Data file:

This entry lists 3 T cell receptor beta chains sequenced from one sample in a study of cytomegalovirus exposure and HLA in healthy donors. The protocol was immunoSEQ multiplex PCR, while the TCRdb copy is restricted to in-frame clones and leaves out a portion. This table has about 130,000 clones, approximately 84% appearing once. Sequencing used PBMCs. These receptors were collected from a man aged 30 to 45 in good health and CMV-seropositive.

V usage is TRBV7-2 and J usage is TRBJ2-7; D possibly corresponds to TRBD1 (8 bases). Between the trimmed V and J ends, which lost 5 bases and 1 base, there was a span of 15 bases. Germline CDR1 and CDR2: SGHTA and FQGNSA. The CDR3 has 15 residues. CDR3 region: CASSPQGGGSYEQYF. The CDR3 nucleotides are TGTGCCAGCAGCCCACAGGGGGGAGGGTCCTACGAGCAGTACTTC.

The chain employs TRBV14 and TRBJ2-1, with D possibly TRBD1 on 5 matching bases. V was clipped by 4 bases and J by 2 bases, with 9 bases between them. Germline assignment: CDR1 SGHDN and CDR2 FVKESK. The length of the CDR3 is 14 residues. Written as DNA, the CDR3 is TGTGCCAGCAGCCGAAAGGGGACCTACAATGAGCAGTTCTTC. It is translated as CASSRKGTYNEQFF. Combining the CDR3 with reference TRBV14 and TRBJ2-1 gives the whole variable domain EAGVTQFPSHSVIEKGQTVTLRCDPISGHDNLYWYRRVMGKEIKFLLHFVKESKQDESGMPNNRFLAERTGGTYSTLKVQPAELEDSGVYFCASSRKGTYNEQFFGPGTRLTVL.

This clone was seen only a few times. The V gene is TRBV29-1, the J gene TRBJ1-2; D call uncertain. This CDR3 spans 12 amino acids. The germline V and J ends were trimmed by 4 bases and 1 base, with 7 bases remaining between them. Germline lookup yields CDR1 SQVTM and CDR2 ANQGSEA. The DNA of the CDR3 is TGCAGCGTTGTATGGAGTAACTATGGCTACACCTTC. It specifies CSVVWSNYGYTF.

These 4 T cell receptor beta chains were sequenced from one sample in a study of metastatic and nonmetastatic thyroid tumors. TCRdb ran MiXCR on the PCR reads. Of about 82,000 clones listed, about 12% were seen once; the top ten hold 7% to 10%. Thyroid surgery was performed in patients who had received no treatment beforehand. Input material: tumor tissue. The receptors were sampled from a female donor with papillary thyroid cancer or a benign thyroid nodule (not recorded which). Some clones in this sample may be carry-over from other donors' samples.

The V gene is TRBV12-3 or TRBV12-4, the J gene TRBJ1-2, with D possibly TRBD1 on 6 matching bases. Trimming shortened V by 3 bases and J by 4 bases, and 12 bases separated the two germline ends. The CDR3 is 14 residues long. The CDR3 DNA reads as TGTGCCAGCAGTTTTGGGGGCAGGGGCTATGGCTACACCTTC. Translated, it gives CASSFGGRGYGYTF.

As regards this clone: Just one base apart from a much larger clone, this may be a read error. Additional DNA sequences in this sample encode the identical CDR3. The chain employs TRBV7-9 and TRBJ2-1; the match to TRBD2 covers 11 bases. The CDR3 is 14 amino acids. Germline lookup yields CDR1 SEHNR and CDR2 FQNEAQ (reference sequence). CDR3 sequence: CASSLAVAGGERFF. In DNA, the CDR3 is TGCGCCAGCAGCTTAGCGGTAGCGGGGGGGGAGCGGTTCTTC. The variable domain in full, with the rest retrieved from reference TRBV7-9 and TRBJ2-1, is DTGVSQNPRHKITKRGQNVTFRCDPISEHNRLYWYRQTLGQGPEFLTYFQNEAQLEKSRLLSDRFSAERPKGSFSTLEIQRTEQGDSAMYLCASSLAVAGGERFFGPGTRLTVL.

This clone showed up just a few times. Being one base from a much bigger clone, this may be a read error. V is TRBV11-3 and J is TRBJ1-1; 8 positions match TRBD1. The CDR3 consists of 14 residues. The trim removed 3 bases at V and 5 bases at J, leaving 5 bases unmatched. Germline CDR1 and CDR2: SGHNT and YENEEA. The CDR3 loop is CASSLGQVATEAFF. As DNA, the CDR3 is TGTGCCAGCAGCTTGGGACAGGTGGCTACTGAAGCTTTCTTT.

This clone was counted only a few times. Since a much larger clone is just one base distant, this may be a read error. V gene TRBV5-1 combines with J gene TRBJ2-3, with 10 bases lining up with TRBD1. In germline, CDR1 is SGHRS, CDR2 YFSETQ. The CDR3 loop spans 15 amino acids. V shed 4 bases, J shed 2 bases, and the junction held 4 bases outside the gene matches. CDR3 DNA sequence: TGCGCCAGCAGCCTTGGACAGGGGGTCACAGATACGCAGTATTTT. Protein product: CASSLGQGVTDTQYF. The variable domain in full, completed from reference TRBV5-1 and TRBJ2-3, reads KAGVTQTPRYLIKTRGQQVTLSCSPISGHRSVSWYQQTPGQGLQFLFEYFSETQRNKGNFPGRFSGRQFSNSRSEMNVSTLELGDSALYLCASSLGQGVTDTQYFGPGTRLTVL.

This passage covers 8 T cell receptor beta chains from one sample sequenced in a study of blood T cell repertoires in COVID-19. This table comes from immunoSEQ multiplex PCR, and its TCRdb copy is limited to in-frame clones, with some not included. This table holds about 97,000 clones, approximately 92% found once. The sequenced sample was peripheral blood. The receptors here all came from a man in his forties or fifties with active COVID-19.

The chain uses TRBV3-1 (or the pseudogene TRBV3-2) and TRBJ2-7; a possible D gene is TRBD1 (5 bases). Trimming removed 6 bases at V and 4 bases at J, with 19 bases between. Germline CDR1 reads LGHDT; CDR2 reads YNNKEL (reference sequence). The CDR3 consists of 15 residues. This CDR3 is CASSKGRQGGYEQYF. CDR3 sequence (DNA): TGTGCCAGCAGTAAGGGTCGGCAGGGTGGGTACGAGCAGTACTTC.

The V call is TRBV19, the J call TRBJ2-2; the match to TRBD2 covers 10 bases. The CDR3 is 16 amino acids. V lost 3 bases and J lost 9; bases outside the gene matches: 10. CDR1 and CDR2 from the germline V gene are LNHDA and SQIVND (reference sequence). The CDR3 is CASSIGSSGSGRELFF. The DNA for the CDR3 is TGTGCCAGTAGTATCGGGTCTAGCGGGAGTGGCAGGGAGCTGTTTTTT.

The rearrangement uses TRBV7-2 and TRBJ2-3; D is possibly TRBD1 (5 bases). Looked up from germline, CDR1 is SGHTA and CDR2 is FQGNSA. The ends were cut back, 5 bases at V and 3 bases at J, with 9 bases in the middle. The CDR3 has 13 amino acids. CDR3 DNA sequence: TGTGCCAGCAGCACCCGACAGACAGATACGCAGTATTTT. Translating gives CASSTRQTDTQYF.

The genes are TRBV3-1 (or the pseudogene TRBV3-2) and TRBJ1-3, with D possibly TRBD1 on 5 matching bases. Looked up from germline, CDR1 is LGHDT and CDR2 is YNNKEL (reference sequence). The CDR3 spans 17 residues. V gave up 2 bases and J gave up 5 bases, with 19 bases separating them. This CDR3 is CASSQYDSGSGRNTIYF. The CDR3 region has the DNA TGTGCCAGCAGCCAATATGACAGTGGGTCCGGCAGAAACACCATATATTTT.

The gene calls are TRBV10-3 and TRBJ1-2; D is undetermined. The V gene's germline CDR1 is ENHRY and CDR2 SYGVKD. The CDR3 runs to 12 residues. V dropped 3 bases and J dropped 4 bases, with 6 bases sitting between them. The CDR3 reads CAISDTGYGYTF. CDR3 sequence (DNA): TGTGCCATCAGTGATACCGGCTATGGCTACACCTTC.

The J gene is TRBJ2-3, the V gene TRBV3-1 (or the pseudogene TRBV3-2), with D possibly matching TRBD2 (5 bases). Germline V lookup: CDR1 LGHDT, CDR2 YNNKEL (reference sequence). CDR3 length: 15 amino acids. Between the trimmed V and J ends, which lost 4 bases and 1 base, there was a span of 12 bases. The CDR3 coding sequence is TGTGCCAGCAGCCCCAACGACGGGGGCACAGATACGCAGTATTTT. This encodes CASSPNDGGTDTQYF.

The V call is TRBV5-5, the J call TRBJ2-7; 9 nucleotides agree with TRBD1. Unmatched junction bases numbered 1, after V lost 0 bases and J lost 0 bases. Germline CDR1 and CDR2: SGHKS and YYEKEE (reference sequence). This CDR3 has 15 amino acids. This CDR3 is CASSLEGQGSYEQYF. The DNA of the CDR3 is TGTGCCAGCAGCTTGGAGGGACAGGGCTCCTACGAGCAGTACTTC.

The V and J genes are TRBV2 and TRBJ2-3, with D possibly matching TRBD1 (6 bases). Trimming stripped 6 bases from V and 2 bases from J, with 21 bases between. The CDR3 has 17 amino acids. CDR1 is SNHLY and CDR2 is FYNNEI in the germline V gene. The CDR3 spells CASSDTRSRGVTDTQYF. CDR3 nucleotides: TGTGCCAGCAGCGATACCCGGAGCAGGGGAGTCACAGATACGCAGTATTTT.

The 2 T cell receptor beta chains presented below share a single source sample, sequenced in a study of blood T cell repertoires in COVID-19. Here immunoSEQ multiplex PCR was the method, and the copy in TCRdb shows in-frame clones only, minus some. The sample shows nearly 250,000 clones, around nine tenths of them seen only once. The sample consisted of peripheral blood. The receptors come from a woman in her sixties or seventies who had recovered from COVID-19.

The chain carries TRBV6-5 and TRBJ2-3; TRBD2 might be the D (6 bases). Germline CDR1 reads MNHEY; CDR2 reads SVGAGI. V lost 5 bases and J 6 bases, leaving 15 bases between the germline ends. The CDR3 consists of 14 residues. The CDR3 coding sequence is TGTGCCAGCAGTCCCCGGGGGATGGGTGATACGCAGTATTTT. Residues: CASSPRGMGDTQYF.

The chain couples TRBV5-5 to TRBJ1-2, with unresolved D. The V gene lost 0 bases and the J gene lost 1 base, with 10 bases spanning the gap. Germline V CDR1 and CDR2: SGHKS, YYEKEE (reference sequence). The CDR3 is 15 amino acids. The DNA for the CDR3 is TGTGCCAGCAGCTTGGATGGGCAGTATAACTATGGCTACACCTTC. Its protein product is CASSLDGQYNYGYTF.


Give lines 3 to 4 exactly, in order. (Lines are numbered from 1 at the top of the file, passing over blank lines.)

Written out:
The chain employs TRBV14 and TRBJ2-1, with D possibly TRBD1 on 5 matching bases. V was clipped by 4 bases and J by 2 bases, with 9 bases between them. Germline assignment: CDR1 SGHDN and CDR2 FVKESK. The length of the CDR3 is 14 residues. Written as DNA, the CDR3 is TGTGCCAGCAGCCGAAAGGGGACCTACAATGAGCAGTTCTTC. It is translated as CASSRKGTYNEQFF. Combining the CDR3 with reference TRBV14 and TRBJ2-1 gives the whole variable domain EAGVTQFPSHSVIEKGQTVTLRCDPISGHDNLYWYRRVMGKEIKFLLHFVKESKQDESGMPNNRFLAERTGGTYSTLKVQPAELEDSGVYFCASSRKGTYNEQFFGPGTRLTVL.

This clone was seen only a few times. The V gene is TRBV29-1, the J gene TRBJ1-2; D call uncertain. This CDR3 spans 12 amino acids. The germline V and J ends were trimmed by 4 bases and 1 base, with 7 bases remaining between them. Germline lookup yields CDR1 SQVTM and CDR2 ANQGSEA. The DNA of the CDR3 is TGCAGCGTTGTATGGAGTAACTATGGCTACACCTTC. It specifies CSVVWSNYGYTF.